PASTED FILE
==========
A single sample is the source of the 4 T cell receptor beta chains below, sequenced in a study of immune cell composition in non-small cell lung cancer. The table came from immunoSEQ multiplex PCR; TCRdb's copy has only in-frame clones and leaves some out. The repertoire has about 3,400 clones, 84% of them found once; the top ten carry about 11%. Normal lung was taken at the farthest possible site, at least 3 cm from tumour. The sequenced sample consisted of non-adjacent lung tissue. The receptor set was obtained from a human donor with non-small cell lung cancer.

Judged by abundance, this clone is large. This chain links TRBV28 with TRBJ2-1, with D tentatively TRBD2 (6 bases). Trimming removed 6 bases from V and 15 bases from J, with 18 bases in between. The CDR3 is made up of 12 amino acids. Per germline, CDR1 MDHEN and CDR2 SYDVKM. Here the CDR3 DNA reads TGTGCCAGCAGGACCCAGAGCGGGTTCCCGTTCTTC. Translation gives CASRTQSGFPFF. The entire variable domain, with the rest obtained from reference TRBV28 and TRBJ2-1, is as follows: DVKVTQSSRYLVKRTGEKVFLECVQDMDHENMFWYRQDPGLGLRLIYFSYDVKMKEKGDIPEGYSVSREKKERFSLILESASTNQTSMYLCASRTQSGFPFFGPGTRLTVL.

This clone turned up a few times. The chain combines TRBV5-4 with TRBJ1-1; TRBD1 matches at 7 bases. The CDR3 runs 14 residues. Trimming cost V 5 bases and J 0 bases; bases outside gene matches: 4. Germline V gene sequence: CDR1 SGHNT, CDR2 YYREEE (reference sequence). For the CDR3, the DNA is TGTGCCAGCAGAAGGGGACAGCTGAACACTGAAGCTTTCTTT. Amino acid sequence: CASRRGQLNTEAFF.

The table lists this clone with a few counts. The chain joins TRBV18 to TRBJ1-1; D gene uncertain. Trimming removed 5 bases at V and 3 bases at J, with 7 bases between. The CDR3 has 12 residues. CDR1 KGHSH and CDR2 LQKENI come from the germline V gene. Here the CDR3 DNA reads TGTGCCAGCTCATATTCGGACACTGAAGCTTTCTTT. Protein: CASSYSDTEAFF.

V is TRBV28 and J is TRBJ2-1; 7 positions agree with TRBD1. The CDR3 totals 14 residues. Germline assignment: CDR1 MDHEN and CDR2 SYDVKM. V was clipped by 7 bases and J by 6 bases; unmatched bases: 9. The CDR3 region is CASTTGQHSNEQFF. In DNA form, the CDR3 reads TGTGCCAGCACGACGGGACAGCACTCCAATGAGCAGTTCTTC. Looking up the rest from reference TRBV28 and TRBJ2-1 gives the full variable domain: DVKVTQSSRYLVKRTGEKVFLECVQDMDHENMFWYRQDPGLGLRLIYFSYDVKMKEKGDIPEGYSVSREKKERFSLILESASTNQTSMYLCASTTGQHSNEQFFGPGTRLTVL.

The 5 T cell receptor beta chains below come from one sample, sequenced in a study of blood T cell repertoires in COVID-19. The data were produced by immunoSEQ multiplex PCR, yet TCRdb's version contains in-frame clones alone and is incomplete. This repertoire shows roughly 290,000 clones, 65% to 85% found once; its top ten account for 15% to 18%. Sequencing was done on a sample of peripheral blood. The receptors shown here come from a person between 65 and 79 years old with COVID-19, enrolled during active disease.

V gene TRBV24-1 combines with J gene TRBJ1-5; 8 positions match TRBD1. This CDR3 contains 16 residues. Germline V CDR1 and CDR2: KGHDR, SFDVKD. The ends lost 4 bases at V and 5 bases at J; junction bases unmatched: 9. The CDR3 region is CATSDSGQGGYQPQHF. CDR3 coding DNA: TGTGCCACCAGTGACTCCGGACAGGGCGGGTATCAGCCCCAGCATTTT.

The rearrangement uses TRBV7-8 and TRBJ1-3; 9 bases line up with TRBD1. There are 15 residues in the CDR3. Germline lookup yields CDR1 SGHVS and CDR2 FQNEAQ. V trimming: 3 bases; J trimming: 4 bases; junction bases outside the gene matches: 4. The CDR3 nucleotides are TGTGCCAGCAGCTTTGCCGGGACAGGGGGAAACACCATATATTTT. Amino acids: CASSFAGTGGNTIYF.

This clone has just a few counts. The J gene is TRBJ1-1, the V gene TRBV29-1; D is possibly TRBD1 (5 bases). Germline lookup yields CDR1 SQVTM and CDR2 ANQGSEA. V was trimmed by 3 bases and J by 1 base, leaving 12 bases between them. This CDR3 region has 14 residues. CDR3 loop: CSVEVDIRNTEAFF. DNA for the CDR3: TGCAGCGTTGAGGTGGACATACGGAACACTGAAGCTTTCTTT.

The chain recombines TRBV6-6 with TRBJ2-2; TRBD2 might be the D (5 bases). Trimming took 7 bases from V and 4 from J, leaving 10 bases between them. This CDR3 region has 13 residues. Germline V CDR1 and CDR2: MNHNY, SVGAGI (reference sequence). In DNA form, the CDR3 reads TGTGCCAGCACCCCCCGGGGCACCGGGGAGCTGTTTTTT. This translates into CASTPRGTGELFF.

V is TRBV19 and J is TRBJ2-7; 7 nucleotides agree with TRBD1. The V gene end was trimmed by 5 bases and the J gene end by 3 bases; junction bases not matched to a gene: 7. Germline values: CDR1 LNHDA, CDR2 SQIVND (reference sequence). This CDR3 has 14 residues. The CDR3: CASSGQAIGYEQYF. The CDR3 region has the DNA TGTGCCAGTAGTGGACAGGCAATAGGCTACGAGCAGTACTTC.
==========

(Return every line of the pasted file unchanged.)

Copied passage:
A single sample is the source of the 4 T cell receptor beta chains below, sequenced in a study of immune cell composition in non-small cell lung cancer. The table came from immunoSEQ multiplex PCR; TCRdb's copy has only in-frame clones and leaves some out. The repertoire has about 3,400 clones, 84% of them found once; the top ten carry about 11%. Normal lung was taken at the farthest possible site, at least 3 cm from tumour. The sequenced sample consisted of non-adjacent lung tissue. The receptor set was obtained from a human donor with non-small cell lung cancer.

Judged by abundance, this clone is large. This chain links TRBV28 with TRBJ2-1, with D tentatively TRBD2 (6 bases). Trimming removed 6 bases from V and 15 bases from J, with 18 bases in between. The CDR3 is made up of 12 amino acids. Per germline, CDR1 MDHEN and CDR2 SYDVKM. Here the CDR3 DNA reads TGTGCCAGCAGGACCCAGAGCGGGTTCCCGTTCTTC. Translation gives CASRTQSGFPFF. The entire variable domain, with the rest obtained from reference TRBV28 and TRBJ2-1, is as follows: DVKVTQSSRYLVKRTGEKVFLECVQDMDHENMFWYRQDPGLGLRLIYFSYDVKMKEKGDIPEGYSVSREKKERFSLILESASTNQTSMYLCASRTQSGFPFFGPGTRLTVL.

This clone turned up a few times. The chain combines TRBV5-4 with TRBJ1-1; TRBD1 matches at 7 bases. The CDR3 runs 14 residues. Trimming cost V 5 bases and J 0 bases; bases outside gene matches: 4. Germline V gene sequence: CDR1 SGHNT, CDR2 YYREEE (reference sequence). For the CDR3, the DNA is TGTGCCAGCAGAAGGGGACAGCTGAACACTGAAGCTTTCTTT. Amino acid sequence: CASRRGQLNTEAFF.

The table lists this clone with a few counts. The chain joins TRBV18 to TRBJ1-1; D gene uncertain. Trimming removed 5 bases at V and 3 bases at J, with 7 bases between. The CDR3 has 12 residues. CDR1 KGHSH and CDR2 LQKENI come from the germline V gene. Here the CDR3 DNA reads TGTGCCAGCTCATATTCGGACACTGAAGCTTTCTTT. Protein: CASSYSDTEAFF.

V is TRBV28 and J is TRBJ2-1; 7 positions agree with TRBD1. The CDR3 totals 14 residues. Germline assignment: CDR1 MDHEN and CDR2 SYDVKM. V was clipped by 7 bases and J by 6 bases; unmatched bases: 9. The CDR3 region is CASTTGQHSNEQFF. In DNA form, the CDR3 reads TGTGCCAGCACGACGGGACAGCACTCCAATGAGCAGTTCTTC. Looking up the rest from reference TRBV28 and TRBJ2-1 gives the full variable domain: DVKVTQSSRYLVKRTGEKVFLECVQDMDHENMFWYRQDPGLGLRLIYFSYDVKMKEKGDIPEGYSVSREKKERFSLILESASTNQTSMYLCASTTGQHSNEQFFGPGTRLTVL.

The 5 T cell receptor beta chains below come from one sample, sequenced in a study of blood T cell repertoires in COVID-19. The data were produced by immunoSEQ multiplex PCR, yet TCRdb's version contains in-frame clones alone and is incomplete. This repertoire shows roughly 290,000 clones, 65% to 85% found once; its top ten account for 15% to 18%. Sequencing was done on a sample of peripheral blood. The receptors shown here come from a person between 65 and 79 years old with COVID-19, enrolled during active disease.

V gene TRBV24-1 combines with J gene TRBJ1-5; 8 positions match TRBD1. This CDR3 contains 16 residues. Germline V CDR1 and CDR2: KGHDR, SFDVKD. The ends lost 4 bases at V and 5 bases at J; junction bases unmatched: 9. The CDR3 region is CATSDSGQGGYQPQHF. CDR3 coding DNA: TGTGCCACCAGTGACTCCGGACAGGGCGGGTATCAGCCCCAGCATTTT.

The rearrangement uses TRBV7-8 and TRBJ1-3; 9 bases line up with TRBD1. There are 15 residues in the CDR3. Germline lookup yields CDR1 SGHVS and CDR2 FQNEAQ. V trimming: 3 bases; J trimming: 4 bases; junction bases outside the gene matches: 4. The CDR3 nucleotides are TGTGCCAGCAGCTTTGCCGGGACAGGGGGAAACACCATATATTTT. Amino acids: CASSFAGTGGNTIYF.

This clone has just a few counts. The J gene is TRBJ1-1, the V gene TRBV29-1; D is possibly TRBD1 (5 bases). Germline lookup yields CDR1 SQVTM and CDR2 ANQGSEA. V was trimmed by 3 bases and J by 1 base, leaving 12 bases between them. This CDR3 region has 14 residues. CDR3 loop: CSVEVDIRNTEAFF. DNA for the CDR3: TGCAGCGTTGAGGTGGACATACGGAACACTGAAGCTTTCTTT.

The chain recombines TRBV6-6 with TRBJ2-2; TRBD2 might be the D (5 bases). Trimming took 7 bases from V and 4 from J, leaving 10 bases between them. This CDR3 region has 13 residues. Germline V CDR1 and CDR2: MNHNY, SVGAGI (reference sequence). In DNA form, the CDR3 reads TGTGCCAGCACCCCCCGGGGCACCGGGGAGCTGTTTTTT. This translates into CASTPRGTGELFF.

V is TRBV19 and J is TRBJ2-7; 7 nucleotides agree with TRBD1. The V gene end was trimmed by 5 bases and the J gene end by 3 bases; junction bases not matched to a gene: 7. Germline values: CDR1 LNHDA, CDR2 SQIVND (reference sequence). This CDR3 has 14 residues. The CDR3: CASSGQAIGYEQYF. The CDR3 region has the DNA TGTGCCAGTAGTGGACAGGCAATAGGCTACGAGCAGTACTTC.